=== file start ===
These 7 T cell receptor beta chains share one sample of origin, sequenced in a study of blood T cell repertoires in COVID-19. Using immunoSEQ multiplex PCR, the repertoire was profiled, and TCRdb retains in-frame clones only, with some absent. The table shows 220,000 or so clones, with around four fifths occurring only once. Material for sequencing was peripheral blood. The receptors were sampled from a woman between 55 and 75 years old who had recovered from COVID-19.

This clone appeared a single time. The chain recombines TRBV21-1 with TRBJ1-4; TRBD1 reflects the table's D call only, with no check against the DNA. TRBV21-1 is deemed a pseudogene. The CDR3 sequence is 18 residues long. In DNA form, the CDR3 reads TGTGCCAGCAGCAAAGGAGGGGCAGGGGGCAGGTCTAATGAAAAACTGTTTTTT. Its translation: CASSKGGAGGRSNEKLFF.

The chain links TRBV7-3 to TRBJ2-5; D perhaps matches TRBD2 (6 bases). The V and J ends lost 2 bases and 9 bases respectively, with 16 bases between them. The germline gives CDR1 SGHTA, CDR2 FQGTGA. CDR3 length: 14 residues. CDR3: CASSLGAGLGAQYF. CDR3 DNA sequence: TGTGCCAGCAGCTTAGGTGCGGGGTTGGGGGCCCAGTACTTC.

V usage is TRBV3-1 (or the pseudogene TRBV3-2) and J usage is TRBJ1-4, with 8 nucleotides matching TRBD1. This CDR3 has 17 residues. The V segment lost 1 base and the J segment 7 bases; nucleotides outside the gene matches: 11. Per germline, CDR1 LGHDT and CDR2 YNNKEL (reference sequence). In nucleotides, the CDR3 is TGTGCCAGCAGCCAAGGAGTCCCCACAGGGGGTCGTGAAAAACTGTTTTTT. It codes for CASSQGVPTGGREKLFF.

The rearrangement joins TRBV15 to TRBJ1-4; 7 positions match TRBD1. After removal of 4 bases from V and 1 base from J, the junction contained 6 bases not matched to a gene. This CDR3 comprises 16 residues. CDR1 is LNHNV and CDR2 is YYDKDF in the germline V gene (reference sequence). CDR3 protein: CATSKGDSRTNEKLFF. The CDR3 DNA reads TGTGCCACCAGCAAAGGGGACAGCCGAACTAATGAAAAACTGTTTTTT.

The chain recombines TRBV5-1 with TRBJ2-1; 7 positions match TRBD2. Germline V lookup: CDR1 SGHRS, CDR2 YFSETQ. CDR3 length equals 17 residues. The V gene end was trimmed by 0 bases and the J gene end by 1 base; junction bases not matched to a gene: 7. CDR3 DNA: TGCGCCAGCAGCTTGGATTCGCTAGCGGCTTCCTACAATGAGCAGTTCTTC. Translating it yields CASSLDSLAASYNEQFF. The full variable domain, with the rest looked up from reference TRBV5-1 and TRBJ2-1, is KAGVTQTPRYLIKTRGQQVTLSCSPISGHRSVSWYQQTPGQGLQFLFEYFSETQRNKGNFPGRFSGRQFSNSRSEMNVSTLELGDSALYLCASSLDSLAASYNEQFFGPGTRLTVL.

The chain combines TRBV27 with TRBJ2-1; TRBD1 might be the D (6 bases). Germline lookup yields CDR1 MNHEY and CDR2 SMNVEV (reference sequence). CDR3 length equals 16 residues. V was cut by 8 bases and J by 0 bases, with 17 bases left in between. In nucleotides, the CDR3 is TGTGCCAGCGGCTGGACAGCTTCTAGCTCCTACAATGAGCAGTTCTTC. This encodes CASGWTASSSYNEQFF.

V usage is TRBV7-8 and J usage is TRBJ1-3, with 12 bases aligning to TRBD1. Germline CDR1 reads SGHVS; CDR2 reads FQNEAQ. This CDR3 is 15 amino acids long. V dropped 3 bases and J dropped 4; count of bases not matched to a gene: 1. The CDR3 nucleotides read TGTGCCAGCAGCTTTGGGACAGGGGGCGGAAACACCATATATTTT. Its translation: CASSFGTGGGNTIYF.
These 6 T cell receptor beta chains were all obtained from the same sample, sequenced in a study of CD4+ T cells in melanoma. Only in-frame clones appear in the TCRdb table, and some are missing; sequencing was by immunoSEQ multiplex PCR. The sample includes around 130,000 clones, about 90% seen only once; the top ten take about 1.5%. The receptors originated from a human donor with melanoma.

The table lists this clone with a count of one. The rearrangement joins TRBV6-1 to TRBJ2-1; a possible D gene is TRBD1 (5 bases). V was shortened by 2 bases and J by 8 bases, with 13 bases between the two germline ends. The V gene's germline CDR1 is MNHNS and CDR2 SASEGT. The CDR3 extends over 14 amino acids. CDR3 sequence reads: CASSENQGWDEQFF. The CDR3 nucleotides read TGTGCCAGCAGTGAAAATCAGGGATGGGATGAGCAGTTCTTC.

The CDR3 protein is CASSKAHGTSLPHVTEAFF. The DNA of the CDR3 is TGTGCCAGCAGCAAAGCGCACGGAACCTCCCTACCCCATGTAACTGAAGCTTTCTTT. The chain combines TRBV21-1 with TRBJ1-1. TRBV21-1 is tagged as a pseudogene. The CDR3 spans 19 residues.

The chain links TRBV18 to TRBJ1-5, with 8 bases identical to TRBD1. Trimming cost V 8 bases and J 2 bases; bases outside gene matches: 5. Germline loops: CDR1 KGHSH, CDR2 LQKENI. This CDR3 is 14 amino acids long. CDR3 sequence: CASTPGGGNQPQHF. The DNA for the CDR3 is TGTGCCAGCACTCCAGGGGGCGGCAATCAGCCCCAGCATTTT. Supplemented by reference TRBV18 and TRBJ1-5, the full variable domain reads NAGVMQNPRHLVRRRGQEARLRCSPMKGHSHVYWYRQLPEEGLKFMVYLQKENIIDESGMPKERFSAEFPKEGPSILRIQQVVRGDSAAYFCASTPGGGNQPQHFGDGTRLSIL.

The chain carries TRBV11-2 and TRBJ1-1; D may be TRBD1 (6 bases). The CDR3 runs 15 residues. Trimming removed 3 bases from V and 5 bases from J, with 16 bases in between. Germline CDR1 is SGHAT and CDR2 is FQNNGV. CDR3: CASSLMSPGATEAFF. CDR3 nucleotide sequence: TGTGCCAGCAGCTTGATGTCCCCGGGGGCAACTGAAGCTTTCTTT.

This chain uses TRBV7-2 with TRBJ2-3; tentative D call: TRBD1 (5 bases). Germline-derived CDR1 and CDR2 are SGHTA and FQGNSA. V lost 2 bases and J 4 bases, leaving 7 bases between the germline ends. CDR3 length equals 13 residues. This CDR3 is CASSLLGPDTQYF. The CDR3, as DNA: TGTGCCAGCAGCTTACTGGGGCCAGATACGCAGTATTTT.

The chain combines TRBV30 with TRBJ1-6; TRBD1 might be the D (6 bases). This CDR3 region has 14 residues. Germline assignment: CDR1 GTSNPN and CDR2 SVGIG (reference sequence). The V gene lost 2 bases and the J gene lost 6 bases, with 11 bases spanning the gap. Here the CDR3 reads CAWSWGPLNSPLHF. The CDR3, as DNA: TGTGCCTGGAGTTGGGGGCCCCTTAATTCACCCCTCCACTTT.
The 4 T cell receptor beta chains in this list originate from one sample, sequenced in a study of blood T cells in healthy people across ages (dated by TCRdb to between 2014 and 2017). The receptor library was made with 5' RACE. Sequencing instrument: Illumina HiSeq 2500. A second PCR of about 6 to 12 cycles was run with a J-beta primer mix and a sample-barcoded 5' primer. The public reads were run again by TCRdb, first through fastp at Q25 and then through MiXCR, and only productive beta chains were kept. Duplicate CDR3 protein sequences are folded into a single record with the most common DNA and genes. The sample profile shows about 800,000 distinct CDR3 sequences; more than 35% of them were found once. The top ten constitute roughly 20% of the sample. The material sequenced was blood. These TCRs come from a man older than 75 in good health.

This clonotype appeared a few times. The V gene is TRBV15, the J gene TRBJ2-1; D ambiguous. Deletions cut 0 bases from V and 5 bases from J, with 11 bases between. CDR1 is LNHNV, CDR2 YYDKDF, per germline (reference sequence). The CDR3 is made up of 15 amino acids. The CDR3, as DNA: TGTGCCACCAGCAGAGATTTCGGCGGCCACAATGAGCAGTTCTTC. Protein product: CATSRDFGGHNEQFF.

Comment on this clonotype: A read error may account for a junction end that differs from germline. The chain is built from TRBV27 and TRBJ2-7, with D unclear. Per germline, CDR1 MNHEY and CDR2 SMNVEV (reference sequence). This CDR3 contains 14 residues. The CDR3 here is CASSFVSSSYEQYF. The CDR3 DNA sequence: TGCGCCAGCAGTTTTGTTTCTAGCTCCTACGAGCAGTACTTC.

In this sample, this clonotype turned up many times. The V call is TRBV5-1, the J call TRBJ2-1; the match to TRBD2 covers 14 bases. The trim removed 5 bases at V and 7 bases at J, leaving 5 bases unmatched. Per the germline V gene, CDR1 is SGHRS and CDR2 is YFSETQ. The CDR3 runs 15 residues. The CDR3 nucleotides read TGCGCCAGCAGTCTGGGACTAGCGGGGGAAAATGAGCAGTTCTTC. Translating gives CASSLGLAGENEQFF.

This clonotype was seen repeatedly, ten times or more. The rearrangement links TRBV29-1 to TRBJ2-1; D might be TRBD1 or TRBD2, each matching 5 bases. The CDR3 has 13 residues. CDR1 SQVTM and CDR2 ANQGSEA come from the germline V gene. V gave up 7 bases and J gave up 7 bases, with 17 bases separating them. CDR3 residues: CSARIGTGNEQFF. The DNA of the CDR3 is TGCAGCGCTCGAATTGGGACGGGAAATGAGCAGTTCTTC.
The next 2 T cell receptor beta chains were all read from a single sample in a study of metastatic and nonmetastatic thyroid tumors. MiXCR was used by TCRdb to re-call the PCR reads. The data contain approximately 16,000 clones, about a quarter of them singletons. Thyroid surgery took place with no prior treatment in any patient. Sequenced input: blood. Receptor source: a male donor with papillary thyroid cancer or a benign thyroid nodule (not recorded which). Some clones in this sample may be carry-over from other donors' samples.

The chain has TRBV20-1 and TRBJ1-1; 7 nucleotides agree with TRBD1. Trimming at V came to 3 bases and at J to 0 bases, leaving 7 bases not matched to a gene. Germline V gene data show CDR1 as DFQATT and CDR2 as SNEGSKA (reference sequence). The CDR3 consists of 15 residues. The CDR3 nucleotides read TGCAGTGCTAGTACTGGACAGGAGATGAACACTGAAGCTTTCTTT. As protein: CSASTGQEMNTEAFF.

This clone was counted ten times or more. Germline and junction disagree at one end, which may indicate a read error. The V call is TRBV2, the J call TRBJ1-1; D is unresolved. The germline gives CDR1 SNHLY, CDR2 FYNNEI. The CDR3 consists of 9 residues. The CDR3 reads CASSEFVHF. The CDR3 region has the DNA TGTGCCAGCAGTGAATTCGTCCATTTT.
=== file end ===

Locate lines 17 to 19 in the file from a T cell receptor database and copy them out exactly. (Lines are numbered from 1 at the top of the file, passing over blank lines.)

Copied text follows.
This clonotype appeared a few times. The V gene is TRBV15, the J gene TRBJ2-1; D ambiguous. Deletions cut 0 bases from V and 5 bases from J, with 11 bases between. CDR1 is LNHNV, CDR2 YYDKDF, per germline (reference sequence). The CDR3 is made up of 15 amino acids. The CDR3, as DNA: TGTGCCACCAGCAGAGATTTCGGCGGCCACAATGAGCAGTTCTTC. Protein product: CATSRDFGGHNEQFF.

Comment on this clonotype: A read error may account for a junction end that differs from germline. The chain is built from TRBV27 and TRBJ2-7, with D unclear. Per germline, CDR1 MNHEY and CDR2 SMNVEV (reference sequence). This CDR3 contains 14 residues. The CDR3 here is CASSFVSSSYEQYF. The CDR3 DNA sequence: TGCGCCAGCAGTTTTGTTTCTAGCTCCTACGAGCAGTACTTC.

In this sample, this clonotype turned up many times. The V call is TRBV5-1, the J call TRBJ2-1; the match to TRBD2 covers 14 bases. The trim removed 5 bases at V and 7 bases at J, leaving 5 bases unmatched. Per the germline V gene, CDR1 is SGHRS and CDR2 is YFSETQ. The CDR3 runs 15 residues. The CDR3 nucleotides read TGCGCCAGCAGTCTGGGACTAGCGGGGGAAAATGAGCAGTTCTTC. Translating gives CASSLGLAGENEQFF.